You go to your computer, plug in your external hard drive, turn it on but nothing happens. The power is connected, the drive is on but it’s just not showing up in your computer navigation. Hard drive fail!
We had the unfortunate event of having a hard drive full of our personal photos corrupt on us last year. If you’ve ever been in that situation, you know it is one of the most awful feelings, the feelings of “I should have” and beating yourself up over not backing up your files and feeling like there’s nothing you can do. We’ve all had this happen, be it a complete crash or accidental deletion of files or formatting of disks.
Data recovery can cost you big bucks (like $$$-$$$$) so here are some things you can do to protect yourself from having this happen or to at least mitigating the loss. Let’s go over a few preventative tips:
1. Never store your files all in one place.
We’ve all heard the term, “don’t put all your eggs in one basket”, the same goes for storing your digital property. Our best suggestion is to actually have it in 3 different locations. One copy on your computer, for easy accessibility if working on the files regularly. Have a second on an external drive or USB and third, off-site in a cloud-base or online back up should anything ever happen to your home of office.
2. Do your research about storage devices before you buy.
The main reason we had this recent incident was due to a faulty generation of hard drives. We later found out that it was a very common problem occurring in the drives we had bought. Talk to the tech guys at the store and do a review search online before buying.
3. Choose a solid state hard drive if given the option.
Yes, solid state hard drives (drives that have the same sort of guts as a USB, no moving parts) are a lot more expensive but this can also save you from the risks that come with traditional hard drives. There are a lot fewer parts that can burn out, break or malfunction.
4. When downloading new files, download to all 3 places.
We all get busy and can forget to back up our files so if you make it a habit, just suck it up and take the time to download the files to all 3 of your storage places at one time, you will thank yourself later if anything goes wrong.
Ok, now for the big part. If you have lost or deleted files, there are a few different things you can do to save or mitigate the loss of the data.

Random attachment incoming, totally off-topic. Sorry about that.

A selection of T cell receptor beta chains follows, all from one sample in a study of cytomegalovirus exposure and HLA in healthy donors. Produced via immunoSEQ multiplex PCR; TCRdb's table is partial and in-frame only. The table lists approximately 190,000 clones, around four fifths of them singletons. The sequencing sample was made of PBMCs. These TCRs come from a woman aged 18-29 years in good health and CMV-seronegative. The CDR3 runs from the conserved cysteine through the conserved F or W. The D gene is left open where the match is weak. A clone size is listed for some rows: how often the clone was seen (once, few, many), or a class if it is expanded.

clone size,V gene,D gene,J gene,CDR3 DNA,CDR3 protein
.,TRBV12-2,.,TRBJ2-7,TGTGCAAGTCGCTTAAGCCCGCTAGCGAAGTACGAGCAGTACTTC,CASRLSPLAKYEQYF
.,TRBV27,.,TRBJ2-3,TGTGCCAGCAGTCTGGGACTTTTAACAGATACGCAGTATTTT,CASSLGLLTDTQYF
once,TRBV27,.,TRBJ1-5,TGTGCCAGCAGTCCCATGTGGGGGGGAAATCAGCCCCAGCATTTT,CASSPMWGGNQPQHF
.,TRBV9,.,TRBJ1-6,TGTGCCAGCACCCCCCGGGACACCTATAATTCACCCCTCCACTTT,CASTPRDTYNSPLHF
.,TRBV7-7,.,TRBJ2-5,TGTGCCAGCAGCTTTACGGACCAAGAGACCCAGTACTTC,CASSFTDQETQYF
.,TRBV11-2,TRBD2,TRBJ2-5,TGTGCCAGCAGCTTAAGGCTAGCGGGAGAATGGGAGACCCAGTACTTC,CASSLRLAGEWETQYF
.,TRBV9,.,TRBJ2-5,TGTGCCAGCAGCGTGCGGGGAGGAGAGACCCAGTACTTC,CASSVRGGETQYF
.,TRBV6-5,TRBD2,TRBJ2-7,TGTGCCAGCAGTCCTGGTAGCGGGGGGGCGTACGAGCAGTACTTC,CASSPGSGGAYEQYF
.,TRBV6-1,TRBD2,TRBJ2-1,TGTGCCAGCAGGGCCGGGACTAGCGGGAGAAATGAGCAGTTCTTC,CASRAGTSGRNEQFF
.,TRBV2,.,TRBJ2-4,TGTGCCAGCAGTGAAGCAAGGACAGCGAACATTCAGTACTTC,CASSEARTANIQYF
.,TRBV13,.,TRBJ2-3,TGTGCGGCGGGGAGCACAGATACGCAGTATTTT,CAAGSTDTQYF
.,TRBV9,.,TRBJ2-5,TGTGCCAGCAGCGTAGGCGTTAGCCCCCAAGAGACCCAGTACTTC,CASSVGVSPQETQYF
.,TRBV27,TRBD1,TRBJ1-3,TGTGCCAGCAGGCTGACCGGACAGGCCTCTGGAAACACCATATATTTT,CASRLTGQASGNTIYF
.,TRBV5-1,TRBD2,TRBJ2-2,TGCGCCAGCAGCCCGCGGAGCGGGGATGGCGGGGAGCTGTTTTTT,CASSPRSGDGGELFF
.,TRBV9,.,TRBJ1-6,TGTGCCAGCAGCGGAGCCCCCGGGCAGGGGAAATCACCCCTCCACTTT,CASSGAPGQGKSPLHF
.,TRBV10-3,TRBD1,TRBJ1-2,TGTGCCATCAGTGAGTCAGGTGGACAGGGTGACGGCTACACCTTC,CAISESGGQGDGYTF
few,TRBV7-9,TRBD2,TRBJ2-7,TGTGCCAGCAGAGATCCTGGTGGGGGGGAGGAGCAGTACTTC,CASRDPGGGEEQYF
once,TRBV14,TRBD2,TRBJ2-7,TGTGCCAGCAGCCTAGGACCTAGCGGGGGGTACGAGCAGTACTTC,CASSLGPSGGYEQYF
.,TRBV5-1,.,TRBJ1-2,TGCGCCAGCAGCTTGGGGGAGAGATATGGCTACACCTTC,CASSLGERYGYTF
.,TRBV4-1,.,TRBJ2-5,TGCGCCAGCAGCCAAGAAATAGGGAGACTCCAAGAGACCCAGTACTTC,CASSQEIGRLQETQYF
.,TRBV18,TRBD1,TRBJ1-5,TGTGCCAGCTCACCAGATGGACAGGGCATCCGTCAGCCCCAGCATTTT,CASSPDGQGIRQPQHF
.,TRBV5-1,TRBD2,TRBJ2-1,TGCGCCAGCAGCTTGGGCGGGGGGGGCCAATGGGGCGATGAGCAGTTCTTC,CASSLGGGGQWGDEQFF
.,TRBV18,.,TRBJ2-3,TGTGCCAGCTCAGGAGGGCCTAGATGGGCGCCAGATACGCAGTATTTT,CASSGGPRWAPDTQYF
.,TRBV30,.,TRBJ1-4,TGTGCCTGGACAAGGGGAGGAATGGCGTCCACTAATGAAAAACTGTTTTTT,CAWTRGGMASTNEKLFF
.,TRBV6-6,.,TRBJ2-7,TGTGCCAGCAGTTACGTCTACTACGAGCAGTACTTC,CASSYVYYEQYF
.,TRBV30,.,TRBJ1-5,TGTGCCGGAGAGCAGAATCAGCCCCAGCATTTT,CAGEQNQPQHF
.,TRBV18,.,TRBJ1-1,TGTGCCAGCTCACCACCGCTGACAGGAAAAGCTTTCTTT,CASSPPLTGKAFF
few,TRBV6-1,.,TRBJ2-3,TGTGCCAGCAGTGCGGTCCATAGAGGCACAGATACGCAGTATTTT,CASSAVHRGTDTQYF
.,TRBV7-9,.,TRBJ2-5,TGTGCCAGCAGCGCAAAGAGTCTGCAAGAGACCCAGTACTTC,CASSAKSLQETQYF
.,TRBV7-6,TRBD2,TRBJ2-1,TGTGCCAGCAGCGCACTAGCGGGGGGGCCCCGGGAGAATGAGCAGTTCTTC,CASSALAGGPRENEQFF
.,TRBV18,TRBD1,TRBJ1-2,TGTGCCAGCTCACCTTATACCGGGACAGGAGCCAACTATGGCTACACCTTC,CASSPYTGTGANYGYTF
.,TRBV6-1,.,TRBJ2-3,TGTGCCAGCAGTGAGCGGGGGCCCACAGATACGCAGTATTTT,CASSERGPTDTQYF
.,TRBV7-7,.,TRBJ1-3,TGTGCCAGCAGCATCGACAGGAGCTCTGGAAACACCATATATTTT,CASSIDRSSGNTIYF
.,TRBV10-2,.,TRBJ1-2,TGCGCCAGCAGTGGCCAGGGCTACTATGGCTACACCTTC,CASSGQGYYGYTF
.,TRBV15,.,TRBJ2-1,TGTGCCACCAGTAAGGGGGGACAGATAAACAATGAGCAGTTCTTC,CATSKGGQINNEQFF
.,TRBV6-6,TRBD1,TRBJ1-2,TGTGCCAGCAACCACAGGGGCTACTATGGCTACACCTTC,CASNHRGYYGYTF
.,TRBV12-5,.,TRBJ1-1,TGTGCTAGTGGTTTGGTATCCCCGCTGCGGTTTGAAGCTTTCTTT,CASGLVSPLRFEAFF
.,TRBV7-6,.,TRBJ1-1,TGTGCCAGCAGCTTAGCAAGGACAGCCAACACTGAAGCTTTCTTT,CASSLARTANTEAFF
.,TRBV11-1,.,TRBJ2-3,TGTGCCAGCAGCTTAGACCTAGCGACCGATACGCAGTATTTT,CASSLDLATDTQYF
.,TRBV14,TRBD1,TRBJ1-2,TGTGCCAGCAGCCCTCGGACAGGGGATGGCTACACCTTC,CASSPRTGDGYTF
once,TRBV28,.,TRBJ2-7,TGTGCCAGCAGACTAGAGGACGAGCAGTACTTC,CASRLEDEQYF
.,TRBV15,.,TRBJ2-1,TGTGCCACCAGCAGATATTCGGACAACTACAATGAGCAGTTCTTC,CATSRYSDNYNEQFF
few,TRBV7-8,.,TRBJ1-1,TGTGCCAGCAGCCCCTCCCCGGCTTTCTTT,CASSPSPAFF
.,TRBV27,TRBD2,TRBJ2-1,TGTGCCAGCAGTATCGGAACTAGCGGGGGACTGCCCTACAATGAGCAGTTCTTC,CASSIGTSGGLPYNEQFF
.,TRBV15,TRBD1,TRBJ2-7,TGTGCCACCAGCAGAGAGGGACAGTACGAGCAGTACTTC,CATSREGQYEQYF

Accidentally deleted files from a USB, memory card or camera, STOP USING THE STORAGE DEVICE AND DO NOT PLACE ANY MORE DATA ON IT!! In most cases this is a simple recovery and you can easily find a free software that will be able to recover the data. Most cameras will come with such a program. The important thing is to not erase the current data by overwriting it with new data. If you proceed to go and take more pictures or add new files to the device, you run the risk of erasing the previous data from the device.
If your hard drive will turn on but not connect to the computer, sometimes this is due to a faulty housing so you may try to remove the hard drive and place it into another identical housing to see if it turns on. If you are not comfortable with doing that or if your device warranty nullifies if you open the device, take it to the appropriate persons to have it looked at.
This is what happened to us and it wound up being a corrupt partition and we used Remo Recover (totally worth the money) which was able to access the drive and pull all of the information off. It took a few days to run its course but we got them back. This software was what the recovery company used but they didn’t do it properly so I downloaded it myself and thank God, was able to get all of the data off. Once the program had run its check, even though the file folders showed zero kb as the folder size, I opened the folder in the program and all of the files appeared. So don’t go by what the file folder kb says, actually look inside the folder to see if there are any files there.
If the hard drive won’t turn on, you dropped your hard drive or files are showing as partial and corrupt, this is the job for the experts and you’re going to have to prepare yourself to spend some cash. Data recovery can range anywhere from $100-$1000+ depending on what needs to be done so do yourself, and your wallet, a favour and take the steps to protect your data and stop putting it off! Listen to that little voice reminding you that you should back up your stuff, before it’s too late. Your memories and hard work are worth a couple of hours of your day. (I’m backing up right now too!)